Soldered Joints:
Applying Solder

For joints in the horizontal position, start applying the solder metal slightly off-center at the bottom of the joint (Figure 7.18, position a, and Figure 7.16). When the solder begins to melt from the heat of the tube and fitting, push the solder straight into the joint while keeping the torch at the base of the fitting and slightly ahead of the point of application of the solder. Continue this technique across the bottom of the fitting and up one side to the top of the fitting (Figure 7.18, position b).

Figure 7.16. Soldering

Figure 7.18. Schematic of Solder Joint

The now-solidified solder at the bottom of the joint has created an effective dam that will prevent the solder from running out of the joint as the side and top of the joint are being filled.

Return to the point of beginning, overlapping slightly (Figure 7.18, position c), and proceed up the uncompleted side to the top, again, overlapping slightly (Figure 7.18, position d). While soldering, small drops may appear behind the point of solder application, indicating the joint is full to that point and will take no more solder. Throughout this process you are using all three physical states of the solder: solid, pasty and liquid.

For joints in the vertical position, make a similar sequence of overlapping passes starting wherever is convenient.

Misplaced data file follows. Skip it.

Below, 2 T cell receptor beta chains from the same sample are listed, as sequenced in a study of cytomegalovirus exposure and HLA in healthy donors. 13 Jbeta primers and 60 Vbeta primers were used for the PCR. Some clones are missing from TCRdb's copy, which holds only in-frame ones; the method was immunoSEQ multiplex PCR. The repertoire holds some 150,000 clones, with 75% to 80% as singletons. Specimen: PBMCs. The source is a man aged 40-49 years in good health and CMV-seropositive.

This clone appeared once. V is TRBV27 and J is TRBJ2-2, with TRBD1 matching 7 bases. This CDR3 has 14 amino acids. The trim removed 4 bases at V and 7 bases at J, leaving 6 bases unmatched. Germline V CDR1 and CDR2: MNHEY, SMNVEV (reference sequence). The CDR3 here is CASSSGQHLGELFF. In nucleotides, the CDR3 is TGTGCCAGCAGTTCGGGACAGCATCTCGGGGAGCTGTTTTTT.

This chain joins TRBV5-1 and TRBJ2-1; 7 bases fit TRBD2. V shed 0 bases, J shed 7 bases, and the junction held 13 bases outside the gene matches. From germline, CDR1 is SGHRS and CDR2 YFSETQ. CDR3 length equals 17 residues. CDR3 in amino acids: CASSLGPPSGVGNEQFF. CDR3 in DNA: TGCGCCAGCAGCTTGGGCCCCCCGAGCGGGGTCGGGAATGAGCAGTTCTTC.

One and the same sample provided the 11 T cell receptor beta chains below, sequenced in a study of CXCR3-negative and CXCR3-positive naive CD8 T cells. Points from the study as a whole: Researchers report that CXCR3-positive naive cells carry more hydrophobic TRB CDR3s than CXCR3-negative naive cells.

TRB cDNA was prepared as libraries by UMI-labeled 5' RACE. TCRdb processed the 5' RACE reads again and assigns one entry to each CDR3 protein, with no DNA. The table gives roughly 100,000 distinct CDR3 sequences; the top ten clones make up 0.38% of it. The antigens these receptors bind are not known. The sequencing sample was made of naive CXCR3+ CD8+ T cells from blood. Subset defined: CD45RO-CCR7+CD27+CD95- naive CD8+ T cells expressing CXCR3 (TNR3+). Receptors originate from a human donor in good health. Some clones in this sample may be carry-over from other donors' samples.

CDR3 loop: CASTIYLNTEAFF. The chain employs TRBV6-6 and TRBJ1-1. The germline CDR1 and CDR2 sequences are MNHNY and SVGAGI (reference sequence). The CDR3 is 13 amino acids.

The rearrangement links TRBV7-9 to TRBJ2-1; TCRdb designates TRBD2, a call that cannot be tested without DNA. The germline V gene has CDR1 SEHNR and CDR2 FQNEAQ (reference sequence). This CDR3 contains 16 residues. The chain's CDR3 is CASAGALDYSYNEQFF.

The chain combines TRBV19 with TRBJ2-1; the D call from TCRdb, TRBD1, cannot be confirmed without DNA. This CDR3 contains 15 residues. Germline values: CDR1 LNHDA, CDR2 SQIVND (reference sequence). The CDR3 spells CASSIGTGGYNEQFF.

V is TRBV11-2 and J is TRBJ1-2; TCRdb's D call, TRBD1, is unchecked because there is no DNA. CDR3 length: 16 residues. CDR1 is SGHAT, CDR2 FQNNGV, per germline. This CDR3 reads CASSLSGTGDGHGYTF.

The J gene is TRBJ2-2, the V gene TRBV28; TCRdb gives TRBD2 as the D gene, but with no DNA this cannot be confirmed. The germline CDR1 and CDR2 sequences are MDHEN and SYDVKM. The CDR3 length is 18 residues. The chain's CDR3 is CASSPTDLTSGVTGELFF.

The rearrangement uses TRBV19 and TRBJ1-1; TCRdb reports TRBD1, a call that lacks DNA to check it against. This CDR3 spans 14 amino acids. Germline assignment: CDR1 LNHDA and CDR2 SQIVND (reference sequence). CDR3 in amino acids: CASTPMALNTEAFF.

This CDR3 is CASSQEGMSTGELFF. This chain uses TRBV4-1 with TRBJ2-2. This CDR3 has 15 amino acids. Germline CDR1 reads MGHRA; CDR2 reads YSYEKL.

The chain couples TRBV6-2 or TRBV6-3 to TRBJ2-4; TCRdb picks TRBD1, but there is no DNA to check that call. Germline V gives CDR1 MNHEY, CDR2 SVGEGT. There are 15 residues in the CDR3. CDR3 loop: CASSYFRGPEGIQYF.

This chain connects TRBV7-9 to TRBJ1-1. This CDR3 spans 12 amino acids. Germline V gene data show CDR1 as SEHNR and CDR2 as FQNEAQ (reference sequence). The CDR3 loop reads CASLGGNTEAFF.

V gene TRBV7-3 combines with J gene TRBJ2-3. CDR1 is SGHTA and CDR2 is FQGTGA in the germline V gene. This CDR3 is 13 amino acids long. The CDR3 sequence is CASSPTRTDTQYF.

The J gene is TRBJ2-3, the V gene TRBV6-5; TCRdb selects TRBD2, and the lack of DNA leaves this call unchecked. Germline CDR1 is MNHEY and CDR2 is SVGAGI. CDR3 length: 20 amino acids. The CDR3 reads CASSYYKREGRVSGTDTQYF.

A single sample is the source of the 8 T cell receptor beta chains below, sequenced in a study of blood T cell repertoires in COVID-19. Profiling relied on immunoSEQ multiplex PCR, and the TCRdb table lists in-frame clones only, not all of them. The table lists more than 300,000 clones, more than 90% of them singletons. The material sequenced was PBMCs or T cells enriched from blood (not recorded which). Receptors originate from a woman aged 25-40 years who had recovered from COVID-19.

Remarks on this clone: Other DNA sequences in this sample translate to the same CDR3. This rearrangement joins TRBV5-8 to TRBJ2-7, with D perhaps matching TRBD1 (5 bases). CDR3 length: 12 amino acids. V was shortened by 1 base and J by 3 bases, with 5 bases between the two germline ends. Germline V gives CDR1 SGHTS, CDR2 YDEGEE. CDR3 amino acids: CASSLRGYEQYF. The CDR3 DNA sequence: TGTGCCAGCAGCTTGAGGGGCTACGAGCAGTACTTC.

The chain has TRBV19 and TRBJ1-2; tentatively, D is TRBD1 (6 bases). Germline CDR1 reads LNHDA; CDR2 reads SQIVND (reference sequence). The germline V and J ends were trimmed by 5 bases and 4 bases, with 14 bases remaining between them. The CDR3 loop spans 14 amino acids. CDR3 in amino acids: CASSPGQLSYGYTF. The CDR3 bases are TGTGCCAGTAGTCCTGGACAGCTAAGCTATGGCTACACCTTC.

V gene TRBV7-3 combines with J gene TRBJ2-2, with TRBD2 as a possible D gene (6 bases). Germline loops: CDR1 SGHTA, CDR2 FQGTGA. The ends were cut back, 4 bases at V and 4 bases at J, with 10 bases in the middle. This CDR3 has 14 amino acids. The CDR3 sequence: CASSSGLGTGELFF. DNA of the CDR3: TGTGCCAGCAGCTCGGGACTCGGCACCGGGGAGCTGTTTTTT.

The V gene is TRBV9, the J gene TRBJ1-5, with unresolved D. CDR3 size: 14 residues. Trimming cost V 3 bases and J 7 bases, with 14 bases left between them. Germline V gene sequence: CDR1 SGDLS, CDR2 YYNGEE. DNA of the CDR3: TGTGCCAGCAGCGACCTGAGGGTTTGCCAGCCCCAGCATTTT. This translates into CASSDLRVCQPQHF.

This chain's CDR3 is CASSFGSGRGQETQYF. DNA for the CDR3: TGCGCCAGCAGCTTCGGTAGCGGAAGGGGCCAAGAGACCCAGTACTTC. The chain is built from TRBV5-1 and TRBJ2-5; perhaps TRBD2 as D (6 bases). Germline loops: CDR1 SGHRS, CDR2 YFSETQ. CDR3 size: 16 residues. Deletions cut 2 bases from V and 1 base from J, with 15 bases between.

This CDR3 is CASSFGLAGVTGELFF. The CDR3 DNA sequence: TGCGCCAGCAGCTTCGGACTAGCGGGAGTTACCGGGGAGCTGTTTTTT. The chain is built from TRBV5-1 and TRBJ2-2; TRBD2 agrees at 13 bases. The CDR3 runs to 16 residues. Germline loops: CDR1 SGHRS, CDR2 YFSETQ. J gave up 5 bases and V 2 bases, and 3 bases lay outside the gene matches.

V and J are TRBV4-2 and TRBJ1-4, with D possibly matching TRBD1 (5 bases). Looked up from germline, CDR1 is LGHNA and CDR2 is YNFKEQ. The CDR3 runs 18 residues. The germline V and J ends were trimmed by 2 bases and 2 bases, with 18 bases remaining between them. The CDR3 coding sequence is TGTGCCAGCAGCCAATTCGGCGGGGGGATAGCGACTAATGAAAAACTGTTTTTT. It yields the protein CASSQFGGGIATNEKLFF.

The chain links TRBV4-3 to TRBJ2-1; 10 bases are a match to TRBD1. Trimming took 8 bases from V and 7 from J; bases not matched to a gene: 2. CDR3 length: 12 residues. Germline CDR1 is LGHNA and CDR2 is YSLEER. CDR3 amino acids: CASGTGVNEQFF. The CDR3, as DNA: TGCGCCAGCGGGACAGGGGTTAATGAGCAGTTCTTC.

Solder joints depend on capillary action drawing free-flowing molten solder into the narrow clearance between the fitting and the tube. Molten solder metal is drawn into the joint by capillary action regardless of whether the solder flow is upward, downward or horizontal.

Capillary action is most effective when the space between surfaces to be joined is between 0.004 inch and 0.006 inch. A certain amount of looseness of fit can be tolerated, but too loose a fit can cause difficulties with larger size fittings.

For joining copper tube to solder-cup valves, follow the manufacturer's instructions. The valve should be in a partially open position before applying heat, and the heat should be applied primarily to the tube. Commercially available heat-sink materials can also be used for protection of temperature-sensitive components during the joining operation.

The amount of solder consumed when adequately filling the capillary space between the tube and either wrought or cast fittings may be estimated from Table 14.10. The flux requirement is usually 2 ounces per pound of solder.

Soldering Preparation

Fluxing & Soldering Techniques

Soldering and Brazing Copper Alloy Flanges

Soldering of No-Lead Copper Alloy Fittings, Valves & Components